Data Breach Management | LegaMart Articles
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Data Breach Management

This article is written by Stephen Omondi Okong’O

Cyberspace is a global, interconnected network of computers and related networks that anyone can access. This category includes private systems, computer networks, and commercial internet services. Because of advances in science and technology, a person can now perform any task, from purchasing to negotiating a contract to simply chatting with others, using only his computer or mobile phone. Upon registration, many of these websites require users to provide identifying information such as full names, addresses, and, in some cases, financial information. 

When people engage in transactions with the outside world, such as purchasing a book or a movie, they expose their personal information to risk. The service providers and the supervisory authority are responsible for monitoring this to ensure that data subjects’ fundamental rights and express permission are respected. (Section 1 of Article 49) (a).

According to Article 33 of the General Data Protection Regulation(GDPR), data breach management is the procedure used to protect personal data from unauthorized access, use, disclosure, alteration, or destruction.

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Personal data is information about an identified or known natural person.

Even though businesses are exempt from GDPR rules, any data they manage that can be used to identify their employees is still subject to the law. The GDPR does not apply to people who have died (in law, recital-27 exceptions are possible). To summarize, personal information comprises Internet Protocol (IP) addresses.

Data subjects are living, breathing individuals who can be identified directly or indirectly based on the information. The term “data processing” refers to any action taken on an individual’s or group of individuals’ data, whether or not that action is performed automatically.

Some examples are gathering, recording, organizing, structuring, storing, adapting or altering, retrieving, consulting, using, transmitting, disseminating, aligning, combining, restricting, or erasing, according to Article 4 of the General Data Protection Regulation (2). As a result, the entire set of definitions only applies when data is automatically processed while still intended to be a component of a filling system. The “data controller” is the organization (natural or legal) that decides what personal data will be processed and for what purposes, alone or in collaboration with others.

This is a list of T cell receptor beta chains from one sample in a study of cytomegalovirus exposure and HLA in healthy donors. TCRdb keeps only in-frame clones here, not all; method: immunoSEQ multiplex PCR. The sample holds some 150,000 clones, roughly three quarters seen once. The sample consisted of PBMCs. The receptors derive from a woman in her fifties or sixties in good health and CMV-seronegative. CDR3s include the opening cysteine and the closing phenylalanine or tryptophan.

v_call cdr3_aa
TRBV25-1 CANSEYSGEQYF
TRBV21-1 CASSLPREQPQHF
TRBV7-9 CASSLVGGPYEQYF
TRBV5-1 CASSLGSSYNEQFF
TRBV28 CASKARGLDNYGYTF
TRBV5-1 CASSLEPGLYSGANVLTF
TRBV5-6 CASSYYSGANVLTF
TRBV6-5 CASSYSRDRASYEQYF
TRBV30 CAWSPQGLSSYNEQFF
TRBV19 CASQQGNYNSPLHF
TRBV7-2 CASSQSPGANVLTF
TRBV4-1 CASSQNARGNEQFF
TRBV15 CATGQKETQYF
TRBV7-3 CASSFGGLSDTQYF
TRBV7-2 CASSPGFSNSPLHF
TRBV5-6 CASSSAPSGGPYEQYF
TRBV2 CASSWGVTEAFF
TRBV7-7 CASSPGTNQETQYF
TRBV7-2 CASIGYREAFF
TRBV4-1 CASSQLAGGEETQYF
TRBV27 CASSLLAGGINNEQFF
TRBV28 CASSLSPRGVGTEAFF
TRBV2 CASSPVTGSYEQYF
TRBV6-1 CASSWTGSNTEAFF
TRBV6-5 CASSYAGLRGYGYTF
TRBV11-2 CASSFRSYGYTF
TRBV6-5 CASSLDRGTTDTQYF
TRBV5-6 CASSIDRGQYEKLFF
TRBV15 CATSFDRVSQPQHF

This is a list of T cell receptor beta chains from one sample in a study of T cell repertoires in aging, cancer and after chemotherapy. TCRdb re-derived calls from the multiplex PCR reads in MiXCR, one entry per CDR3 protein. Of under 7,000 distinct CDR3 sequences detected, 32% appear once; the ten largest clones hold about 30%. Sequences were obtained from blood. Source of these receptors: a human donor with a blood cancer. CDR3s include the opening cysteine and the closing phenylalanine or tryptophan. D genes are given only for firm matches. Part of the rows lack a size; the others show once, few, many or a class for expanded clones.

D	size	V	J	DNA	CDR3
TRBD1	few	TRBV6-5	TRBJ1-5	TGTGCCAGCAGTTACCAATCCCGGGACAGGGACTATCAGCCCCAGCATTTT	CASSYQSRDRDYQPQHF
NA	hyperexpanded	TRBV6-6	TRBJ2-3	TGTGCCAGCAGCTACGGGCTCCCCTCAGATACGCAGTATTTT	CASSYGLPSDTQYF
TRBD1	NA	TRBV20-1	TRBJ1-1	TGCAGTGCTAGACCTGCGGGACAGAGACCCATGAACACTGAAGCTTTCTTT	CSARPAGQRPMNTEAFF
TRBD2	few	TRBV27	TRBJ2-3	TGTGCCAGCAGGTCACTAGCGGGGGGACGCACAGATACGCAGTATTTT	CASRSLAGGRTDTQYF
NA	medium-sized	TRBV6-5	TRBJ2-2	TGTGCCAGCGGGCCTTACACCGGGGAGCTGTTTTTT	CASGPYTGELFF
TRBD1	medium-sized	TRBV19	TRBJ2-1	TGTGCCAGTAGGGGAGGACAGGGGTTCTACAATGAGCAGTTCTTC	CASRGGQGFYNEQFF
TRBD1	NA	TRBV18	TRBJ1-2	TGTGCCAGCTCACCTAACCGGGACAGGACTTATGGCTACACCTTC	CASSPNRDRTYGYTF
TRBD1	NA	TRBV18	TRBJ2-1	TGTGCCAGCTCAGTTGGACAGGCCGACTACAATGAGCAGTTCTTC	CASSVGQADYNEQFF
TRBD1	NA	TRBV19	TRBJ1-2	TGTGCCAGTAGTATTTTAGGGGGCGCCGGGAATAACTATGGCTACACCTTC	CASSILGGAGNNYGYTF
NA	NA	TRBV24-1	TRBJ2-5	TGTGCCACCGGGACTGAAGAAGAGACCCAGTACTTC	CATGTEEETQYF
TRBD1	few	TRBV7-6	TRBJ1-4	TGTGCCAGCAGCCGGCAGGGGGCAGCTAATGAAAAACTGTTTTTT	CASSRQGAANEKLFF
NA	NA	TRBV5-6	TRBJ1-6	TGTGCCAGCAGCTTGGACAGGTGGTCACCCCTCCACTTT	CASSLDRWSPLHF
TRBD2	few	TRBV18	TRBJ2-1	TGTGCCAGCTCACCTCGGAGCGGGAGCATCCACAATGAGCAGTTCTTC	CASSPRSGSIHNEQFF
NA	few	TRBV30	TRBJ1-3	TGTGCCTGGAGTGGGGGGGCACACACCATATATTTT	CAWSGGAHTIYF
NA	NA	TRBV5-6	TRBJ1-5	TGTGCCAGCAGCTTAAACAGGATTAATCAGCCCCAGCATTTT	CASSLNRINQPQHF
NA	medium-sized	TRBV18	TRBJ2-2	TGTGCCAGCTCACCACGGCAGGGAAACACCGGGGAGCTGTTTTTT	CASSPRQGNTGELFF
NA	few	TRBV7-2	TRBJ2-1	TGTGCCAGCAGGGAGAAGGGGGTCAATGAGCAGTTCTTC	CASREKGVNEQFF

A data processor is a person or company that handles data processing on behalf of a data controller.

Any organization not a controller or processor of data is considered a third party. This includes all types of people and organizations. This distinction is critical because it determines the data protection laws that will come into use and the obligations that must be met. The EDPB has confirmed that the entity determining the goals and procedures may differ from one processing activity to the next.

Breach of Confidentiality

During a cyber-attack, recipients’ personal information is published online, and an email containing sensitive data is sent to the wrong recipients.

Because sensitive data was improperly erased before destruction, private information was accessible to an unauthorized third party. In addition, the controller’s backup customer database was on a lost or stolen hard drive.

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Not being truthful(Integrity Breach)

A breach of personal data occurs when a hacker gains access to the controller database and modifies it, when a worker obtains access to the data file and deletes or adds components, or when personal data-containing documents are changed by someone who is not authorized to do so.

Disruption in accessibility

The data controller’s database is breached, and all of the data is lost, with no way to recover it. In addition, technical issues hamper access to client databases, a physical disaster prevents access to parent databases at a hospital, and ransomware has encrypted the only copy of a controller’s data set.

Processing personal data raises the risk for individuals, communities, businesses, and society. A data protection impact assessment (DPIA) is performed on a proposed project, policy, or program to determine the level of privacy risk it poses and to assist in developing a strategy to reduce or eliminate that risk.

A DPIA should eventually lead to decisions that aid in removing, downsizing, relocating, or disseminating potential threats to personal information. A DPIA should be conducted with any project or undertaking involving collecting, storing, sharing, and transferring confidential information. The DPIA should be revised as the project progresses or new risks emerge. The CoE legal framework provides for assessing data protection impacts, according to Article 10(2) of the revised Convention 108. Article 35 of the GDPR also requires an impact assessment, particularly when processing poses a severe risk to individuals’ rights and liberties.

The following are the critical steps in dealing with data breaches

Educate

  1. Reduce the amount of information gathered, accessed, and stored.
  2. Securely remove
  3. Mobile device security measures, including updates and patches (encryption updates and patches)
  4. VPN for network safety (VPN)